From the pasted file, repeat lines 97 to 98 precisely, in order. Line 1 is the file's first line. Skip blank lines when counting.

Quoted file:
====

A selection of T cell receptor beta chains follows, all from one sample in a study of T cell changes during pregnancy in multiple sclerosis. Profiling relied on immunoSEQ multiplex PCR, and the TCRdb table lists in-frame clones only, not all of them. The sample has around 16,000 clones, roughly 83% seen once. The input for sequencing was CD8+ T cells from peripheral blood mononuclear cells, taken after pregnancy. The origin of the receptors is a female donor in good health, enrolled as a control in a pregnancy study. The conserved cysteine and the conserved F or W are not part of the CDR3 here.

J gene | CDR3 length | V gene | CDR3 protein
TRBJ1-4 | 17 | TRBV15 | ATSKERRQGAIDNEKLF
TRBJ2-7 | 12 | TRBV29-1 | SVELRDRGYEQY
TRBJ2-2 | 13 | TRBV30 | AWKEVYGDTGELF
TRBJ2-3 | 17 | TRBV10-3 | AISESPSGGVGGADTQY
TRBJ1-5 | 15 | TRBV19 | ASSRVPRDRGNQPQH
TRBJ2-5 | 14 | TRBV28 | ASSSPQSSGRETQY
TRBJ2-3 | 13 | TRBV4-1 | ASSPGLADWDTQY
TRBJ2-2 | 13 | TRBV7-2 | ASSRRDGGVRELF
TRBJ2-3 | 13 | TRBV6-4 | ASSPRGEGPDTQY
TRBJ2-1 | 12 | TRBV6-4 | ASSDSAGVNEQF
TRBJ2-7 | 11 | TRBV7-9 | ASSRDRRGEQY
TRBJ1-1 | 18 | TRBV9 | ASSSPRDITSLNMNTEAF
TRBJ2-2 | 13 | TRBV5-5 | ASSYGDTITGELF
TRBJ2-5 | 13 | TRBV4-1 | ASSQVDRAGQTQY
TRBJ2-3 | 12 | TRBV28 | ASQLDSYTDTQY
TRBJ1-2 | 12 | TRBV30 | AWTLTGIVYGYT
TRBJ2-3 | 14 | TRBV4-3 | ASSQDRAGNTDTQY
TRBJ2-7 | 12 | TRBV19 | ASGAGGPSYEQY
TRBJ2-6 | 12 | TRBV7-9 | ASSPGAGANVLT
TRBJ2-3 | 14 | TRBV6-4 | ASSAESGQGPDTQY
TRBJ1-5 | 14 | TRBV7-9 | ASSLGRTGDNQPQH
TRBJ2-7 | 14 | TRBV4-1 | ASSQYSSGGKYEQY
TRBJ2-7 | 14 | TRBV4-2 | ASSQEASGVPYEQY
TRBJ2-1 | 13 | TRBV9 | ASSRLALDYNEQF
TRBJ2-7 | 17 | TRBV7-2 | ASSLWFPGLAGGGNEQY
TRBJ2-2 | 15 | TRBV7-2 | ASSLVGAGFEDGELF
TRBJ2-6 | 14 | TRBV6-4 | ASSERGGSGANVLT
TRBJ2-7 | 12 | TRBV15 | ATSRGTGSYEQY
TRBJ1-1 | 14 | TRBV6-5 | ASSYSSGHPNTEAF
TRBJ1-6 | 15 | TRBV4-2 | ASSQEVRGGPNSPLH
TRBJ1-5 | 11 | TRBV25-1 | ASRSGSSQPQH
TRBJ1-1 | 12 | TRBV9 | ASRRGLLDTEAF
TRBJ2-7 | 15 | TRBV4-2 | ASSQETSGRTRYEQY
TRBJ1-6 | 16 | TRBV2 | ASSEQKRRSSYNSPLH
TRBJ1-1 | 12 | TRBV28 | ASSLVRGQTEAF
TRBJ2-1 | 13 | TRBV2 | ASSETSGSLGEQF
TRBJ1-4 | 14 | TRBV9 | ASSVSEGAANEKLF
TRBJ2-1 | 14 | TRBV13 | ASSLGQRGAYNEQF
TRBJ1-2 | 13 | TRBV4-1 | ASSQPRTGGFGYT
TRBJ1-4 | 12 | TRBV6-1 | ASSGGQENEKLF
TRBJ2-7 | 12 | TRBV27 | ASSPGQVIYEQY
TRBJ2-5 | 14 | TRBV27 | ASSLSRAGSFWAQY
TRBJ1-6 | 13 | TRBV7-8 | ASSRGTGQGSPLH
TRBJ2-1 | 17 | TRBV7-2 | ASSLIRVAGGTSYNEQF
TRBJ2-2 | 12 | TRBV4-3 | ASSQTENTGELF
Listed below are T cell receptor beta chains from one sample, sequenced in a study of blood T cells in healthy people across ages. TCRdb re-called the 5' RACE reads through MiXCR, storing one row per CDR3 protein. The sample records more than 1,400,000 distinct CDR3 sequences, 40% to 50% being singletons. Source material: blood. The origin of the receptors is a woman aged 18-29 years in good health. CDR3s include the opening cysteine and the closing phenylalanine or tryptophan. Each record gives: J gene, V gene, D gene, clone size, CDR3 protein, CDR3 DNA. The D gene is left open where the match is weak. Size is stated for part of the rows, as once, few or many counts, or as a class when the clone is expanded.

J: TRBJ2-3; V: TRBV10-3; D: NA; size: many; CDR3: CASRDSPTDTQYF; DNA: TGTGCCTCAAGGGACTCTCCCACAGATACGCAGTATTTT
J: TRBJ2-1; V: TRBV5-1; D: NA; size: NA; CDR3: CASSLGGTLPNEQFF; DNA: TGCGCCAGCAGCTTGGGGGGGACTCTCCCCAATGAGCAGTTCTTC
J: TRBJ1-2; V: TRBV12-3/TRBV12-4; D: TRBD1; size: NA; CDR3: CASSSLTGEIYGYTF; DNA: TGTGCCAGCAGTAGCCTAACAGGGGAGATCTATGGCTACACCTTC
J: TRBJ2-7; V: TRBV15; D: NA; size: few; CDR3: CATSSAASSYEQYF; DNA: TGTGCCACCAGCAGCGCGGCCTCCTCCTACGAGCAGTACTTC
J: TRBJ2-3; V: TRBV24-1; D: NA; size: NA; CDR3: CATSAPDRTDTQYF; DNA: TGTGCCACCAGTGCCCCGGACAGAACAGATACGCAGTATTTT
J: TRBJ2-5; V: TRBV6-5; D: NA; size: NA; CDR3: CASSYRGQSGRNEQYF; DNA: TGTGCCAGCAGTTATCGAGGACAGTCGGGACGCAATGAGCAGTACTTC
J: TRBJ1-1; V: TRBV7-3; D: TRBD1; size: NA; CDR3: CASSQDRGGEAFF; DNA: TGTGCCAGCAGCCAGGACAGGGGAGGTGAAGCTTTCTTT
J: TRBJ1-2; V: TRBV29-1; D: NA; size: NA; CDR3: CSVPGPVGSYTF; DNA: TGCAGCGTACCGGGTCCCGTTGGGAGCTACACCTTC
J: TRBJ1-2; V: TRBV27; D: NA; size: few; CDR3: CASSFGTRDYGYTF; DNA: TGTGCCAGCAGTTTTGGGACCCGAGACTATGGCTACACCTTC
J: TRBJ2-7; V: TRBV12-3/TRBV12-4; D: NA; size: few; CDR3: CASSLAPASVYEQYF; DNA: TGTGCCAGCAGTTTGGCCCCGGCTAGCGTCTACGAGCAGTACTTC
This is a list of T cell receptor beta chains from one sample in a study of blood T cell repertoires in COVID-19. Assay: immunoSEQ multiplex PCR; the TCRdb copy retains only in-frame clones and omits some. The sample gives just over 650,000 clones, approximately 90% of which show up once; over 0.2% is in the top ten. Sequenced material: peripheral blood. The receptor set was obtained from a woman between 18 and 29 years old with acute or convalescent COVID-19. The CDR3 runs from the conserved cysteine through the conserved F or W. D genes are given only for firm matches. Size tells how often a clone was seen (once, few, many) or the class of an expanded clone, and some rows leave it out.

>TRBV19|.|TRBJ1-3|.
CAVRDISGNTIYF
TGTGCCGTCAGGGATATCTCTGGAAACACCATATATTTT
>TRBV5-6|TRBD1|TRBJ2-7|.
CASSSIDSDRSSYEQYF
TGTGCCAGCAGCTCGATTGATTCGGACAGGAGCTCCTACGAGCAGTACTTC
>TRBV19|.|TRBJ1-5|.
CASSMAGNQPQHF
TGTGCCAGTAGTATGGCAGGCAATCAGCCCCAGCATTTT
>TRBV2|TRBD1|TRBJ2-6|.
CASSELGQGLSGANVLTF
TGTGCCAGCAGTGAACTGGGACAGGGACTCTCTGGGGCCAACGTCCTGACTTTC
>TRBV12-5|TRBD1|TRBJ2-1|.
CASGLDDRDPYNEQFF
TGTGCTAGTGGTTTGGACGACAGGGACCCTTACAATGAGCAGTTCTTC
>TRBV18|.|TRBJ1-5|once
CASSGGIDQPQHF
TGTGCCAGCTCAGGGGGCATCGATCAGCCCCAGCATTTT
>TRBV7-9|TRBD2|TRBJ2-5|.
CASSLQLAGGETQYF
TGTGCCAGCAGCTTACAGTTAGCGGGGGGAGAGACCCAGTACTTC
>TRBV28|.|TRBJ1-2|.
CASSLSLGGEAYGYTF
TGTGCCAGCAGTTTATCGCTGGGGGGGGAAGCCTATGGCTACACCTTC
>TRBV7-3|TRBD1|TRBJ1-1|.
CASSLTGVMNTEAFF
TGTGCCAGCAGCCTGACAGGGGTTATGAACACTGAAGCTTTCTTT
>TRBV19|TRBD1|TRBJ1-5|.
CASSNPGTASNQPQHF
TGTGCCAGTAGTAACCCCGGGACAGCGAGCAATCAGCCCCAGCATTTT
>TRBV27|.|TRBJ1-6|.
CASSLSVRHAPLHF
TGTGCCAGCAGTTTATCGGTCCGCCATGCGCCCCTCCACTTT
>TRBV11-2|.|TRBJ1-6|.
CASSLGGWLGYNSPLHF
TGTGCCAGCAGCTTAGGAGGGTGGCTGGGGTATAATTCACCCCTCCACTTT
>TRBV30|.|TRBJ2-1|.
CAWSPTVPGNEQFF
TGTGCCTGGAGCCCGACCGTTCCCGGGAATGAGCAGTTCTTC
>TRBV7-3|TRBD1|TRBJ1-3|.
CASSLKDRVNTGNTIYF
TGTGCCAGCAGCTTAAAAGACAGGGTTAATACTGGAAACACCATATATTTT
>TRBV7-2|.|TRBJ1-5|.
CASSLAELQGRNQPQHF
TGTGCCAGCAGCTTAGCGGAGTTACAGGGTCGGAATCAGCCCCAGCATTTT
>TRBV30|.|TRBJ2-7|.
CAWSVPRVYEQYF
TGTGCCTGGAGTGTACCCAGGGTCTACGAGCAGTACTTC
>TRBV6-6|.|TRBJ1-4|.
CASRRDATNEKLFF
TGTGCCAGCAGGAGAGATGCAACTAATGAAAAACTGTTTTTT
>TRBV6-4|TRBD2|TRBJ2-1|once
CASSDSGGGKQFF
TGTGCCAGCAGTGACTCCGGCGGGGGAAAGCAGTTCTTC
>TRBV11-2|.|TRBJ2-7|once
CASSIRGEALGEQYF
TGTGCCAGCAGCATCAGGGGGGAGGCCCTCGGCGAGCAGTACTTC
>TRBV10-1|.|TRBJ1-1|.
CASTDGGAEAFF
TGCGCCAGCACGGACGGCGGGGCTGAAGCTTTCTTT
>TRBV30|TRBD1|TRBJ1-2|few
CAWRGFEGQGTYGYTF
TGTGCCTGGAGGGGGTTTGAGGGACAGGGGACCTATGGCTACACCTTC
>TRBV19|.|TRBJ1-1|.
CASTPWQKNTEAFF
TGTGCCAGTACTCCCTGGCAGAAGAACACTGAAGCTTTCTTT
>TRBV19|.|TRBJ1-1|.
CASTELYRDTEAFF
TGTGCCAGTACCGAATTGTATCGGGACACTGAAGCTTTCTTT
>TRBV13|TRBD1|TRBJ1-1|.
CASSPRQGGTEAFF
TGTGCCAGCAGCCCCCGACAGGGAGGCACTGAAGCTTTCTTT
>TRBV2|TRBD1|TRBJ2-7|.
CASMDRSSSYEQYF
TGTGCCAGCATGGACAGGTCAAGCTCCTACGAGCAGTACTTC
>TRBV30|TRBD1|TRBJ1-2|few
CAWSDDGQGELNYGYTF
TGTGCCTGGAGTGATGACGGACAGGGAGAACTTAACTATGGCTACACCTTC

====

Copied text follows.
CAWSPTVPGNEQFF
TGTGCCTGGAGCCCGACCGTTCCCGGGAATGAGCAGTTCTTC